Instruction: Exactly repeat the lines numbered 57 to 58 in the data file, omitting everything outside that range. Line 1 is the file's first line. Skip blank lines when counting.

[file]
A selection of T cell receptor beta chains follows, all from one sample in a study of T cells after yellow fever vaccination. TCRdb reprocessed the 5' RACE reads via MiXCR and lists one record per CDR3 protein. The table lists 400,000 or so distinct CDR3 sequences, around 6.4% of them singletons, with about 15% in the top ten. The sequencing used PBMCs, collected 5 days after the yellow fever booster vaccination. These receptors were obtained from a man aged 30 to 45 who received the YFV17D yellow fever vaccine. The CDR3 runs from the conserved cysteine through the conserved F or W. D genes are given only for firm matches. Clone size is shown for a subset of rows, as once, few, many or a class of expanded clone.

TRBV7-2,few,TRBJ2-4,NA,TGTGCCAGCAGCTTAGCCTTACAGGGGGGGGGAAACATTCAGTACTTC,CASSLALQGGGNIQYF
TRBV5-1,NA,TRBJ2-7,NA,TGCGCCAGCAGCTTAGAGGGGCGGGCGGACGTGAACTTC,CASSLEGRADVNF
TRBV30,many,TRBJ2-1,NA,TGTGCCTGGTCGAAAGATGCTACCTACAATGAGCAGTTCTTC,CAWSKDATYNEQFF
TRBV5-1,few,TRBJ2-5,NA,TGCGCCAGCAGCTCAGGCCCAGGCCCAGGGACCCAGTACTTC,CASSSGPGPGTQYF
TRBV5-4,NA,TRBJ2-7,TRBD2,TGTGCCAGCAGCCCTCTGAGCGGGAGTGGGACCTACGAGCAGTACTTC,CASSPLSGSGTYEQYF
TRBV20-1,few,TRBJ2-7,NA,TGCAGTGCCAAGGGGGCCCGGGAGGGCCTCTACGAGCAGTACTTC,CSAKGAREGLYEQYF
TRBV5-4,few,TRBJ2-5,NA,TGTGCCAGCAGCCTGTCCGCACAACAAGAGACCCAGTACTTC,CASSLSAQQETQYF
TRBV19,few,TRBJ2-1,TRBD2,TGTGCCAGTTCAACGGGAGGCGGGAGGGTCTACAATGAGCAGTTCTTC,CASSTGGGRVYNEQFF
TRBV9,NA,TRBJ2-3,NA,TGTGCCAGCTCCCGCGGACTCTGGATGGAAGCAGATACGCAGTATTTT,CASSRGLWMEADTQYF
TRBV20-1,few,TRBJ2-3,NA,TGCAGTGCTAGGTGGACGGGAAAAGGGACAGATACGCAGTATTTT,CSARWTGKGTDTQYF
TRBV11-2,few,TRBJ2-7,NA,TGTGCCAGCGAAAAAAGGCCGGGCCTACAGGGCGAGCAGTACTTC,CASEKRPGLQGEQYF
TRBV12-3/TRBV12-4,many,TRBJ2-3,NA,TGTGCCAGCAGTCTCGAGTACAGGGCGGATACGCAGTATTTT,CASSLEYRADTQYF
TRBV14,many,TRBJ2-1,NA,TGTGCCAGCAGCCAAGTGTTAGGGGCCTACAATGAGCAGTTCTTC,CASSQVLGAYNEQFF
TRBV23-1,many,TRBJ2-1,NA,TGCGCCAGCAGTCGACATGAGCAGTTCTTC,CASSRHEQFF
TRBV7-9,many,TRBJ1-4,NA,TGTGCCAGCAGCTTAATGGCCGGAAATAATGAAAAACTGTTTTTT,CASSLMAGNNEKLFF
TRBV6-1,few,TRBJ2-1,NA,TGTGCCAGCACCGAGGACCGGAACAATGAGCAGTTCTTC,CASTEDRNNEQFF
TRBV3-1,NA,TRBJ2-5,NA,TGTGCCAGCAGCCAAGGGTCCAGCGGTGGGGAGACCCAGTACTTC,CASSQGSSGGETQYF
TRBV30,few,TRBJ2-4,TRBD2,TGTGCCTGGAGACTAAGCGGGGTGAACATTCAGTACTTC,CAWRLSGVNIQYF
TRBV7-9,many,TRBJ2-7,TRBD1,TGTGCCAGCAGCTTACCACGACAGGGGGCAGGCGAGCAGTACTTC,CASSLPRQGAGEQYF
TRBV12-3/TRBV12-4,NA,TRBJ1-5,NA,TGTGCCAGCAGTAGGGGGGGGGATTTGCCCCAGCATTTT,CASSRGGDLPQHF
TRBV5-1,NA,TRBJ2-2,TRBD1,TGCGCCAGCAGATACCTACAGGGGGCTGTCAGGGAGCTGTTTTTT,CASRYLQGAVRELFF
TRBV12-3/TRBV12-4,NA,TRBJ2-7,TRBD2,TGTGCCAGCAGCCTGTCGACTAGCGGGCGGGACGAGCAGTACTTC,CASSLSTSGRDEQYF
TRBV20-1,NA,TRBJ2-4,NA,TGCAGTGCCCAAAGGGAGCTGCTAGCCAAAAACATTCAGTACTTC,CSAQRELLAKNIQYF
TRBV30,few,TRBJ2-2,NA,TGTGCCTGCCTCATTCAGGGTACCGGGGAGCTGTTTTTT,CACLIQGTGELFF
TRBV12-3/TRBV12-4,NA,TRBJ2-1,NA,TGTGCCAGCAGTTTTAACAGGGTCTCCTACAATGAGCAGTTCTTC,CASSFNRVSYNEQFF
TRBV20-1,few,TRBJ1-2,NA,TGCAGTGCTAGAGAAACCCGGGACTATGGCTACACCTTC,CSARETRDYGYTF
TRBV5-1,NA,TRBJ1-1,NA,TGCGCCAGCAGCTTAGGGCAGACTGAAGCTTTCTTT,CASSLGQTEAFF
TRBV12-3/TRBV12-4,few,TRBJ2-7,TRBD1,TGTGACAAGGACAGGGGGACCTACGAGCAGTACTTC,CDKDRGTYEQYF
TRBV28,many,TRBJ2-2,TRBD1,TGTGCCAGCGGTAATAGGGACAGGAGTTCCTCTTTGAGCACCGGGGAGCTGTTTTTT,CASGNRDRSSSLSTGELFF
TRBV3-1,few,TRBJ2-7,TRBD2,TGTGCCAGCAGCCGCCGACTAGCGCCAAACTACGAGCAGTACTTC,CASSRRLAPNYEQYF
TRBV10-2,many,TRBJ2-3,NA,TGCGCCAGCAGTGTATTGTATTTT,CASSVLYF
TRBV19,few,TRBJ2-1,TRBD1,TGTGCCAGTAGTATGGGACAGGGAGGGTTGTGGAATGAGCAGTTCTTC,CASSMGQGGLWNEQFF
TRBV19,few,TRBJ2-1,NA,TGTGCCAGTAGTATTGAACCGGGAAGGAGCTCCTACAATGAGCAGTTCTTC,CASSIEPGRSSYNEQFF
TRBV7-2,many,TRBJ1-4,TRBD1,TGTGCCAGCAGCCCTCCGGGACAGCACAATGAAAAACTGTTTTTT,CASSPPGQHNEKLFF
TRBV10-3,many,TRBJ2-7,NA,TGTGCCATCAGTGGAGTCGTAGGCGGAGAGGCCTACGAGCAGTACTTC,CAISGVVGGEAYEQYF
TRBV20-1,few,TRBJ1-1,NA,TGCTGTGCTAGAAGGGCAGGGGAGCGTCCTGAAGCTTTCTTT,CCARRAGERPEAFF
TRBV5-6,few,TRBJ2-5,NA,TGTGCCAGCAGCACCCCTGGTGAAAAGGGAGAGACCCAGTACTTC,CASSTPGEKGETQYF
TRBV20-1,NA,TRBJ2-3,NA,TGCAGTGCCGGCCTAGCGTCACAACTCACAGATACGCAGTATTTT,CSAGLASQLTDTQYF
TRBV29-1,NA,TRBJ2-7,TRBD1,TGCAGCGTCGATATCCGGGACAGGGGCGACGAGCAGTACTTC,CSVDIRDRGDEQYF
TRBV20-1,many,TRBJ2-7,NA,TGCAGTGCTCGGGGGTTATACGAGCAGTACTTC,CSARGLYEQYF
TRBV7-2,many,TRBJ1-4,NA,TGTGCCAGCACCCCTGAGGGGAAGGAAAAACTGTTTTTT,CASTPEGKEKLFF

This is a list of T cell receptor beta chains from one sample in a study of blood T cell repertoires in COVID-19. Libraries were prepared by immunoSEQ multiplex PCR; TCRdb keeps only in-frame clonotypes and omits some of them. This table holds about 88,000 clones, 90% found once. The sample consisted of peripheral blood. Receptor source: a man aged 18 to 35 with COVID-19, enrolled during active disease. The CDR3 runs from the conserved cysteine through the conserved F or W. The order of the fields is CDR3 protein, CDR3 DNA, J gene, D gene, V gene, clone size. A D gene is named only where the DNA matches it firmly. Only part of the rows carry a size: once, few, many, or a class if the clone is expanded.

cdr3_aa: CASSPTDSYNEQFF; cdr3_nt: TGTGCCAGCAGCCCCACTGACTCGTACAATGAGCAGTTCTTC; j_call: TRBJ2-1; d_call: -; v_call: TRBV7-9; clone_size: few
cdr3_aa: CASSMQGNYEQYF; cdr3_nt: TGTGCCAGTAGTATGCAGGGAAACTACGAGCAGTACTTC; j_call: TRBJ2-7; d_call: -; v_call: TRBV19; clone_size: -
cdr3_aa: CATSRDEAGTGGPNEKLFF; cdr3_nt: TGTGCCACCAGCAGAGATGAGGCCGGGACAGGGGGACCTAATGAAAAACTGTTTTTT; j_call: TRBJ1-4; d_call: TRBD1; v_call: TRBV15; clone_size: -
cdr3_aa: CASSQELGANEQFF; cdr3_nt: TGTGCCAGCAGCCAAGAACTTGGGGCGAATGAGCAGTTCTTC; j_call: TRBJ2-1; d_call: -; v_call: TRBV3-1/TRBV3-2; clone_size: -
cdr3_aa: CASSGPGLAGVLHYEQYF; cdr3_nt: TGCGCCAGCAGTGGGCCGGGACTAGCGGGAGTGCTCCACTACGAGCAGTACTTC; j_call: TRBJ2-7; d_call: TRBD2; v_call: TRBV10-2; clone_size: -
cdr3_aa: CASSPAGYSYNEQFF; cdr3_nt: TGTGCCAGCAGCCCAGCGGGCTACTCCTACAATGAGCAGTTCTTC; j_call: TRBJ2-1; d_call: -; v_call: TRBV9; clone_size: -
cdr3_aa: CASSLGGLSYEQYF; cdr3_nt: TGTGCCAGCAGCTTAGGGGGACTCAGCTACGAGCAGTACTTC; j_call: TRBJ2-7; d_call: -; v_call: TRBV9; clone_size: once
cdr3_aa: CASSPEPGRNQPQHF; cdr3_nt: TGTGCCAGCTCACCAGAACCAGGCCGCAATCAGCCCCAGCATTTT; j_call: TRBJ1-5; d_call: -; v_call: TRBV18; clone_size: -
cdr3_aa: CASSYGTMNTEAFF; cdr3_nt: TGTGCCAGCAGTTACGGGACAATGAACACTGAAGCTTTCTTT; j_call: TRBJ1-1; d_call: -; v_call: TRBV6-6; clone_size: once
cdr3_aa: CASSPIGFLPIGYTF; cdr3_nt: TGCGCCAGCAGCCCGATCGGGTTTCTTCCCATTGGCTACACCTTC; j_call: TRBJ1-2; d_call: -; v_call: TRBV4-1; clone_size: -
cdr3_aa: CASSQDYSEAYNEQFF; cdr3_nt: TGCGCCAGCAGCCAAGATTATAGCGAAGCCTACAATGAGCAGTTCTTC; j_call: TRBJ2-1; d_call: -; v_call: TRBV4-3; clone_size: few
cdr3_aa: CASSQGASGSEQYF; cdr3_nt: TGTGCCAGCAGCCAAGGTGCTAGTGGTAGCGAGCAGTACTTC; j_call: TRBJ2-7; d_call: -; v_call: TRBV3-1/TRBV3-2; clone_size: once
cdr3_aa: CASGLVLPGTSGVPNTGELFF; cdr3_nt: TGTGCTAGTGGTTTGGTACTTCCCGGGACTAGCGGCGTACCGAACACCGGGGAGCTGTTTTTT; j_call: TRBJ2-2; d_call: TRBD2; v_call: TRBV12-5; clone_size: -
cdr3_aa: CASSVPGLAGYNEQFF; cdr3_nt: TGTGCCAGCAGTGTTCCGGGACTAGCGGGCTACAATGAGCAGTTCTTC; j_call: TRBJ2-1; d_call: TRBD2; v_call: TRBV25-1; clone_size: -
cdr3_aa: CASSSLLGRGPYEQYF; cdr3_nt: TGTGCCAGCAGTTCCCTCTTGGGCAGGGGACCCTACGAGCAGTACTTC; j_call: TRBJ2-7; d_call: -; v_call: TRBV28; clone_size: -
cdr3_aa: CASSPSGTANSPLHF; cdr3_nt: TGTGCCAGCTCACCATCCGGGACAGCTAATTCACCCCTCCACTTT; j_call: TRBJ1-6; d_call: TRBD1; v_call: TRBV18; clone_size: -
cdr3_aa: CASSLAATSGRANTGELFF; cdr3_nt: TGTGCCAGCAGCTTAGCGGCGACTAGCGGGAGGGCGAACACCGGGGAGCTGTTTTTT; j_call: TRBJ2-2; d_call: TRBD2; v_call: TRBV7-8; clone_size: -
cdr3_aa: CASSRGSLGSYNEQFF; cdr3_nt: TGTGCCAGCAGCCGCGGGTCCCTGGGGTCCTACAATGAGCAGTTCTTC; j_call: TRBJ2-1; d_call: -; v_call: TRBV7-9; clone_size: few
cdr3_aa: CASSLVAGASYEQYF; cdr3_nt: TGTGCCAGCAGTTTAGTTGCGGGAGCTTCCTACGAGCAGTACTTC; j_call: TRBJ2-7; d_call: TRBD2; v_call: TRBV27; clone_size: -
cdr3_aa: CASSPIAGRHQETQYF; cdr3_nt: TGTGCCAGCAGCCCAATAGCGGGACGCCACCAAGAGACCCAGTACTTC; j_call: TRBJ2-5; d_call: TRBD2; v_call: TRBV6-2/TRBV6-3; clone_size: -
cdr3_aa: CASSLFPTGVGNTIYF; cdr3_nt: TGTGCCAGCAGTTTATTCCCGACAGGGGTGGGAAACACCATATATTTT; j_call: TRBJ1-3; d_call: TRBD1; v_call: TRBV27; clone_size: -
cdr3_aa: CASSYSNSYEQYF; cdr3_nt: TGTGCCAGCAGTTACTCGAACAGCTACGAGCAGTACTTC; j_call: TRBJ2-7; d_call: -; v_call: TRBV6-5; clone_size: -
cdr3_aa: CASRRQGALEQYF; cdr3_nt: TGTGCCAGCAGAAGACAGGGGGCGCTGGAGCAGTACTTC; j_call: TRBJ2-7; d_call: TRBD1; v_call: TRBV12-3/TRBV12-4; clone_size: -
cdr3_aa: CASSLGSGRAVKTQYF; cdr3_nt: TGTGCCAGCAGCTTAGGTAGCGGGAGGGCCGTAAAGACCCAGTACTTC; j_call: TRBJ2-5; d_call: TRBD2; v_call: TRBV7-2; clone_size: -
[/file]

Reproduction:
cdr3_aa: CASSVPGLAGYNEQFF; cdr3_nt: TGTGCCAGCAGTGTTCCGGGACTAGCGGGCTACAATGAGCAGTTCTTC; j_call: TRBJ2-1; d_call: TRBD2; v_call: TRBV25-1; clone_size: -
cdr3_aa: CASSSLLGRGPYEQYF; cdr3_nt: TGTGCCAGCAGTTCCCTCTTGGGCAGGGGACCCTACGAGCAGTACTTC; j_call: TRBJ2-7; d_call: -; v_call: TRBV28; clone_size: -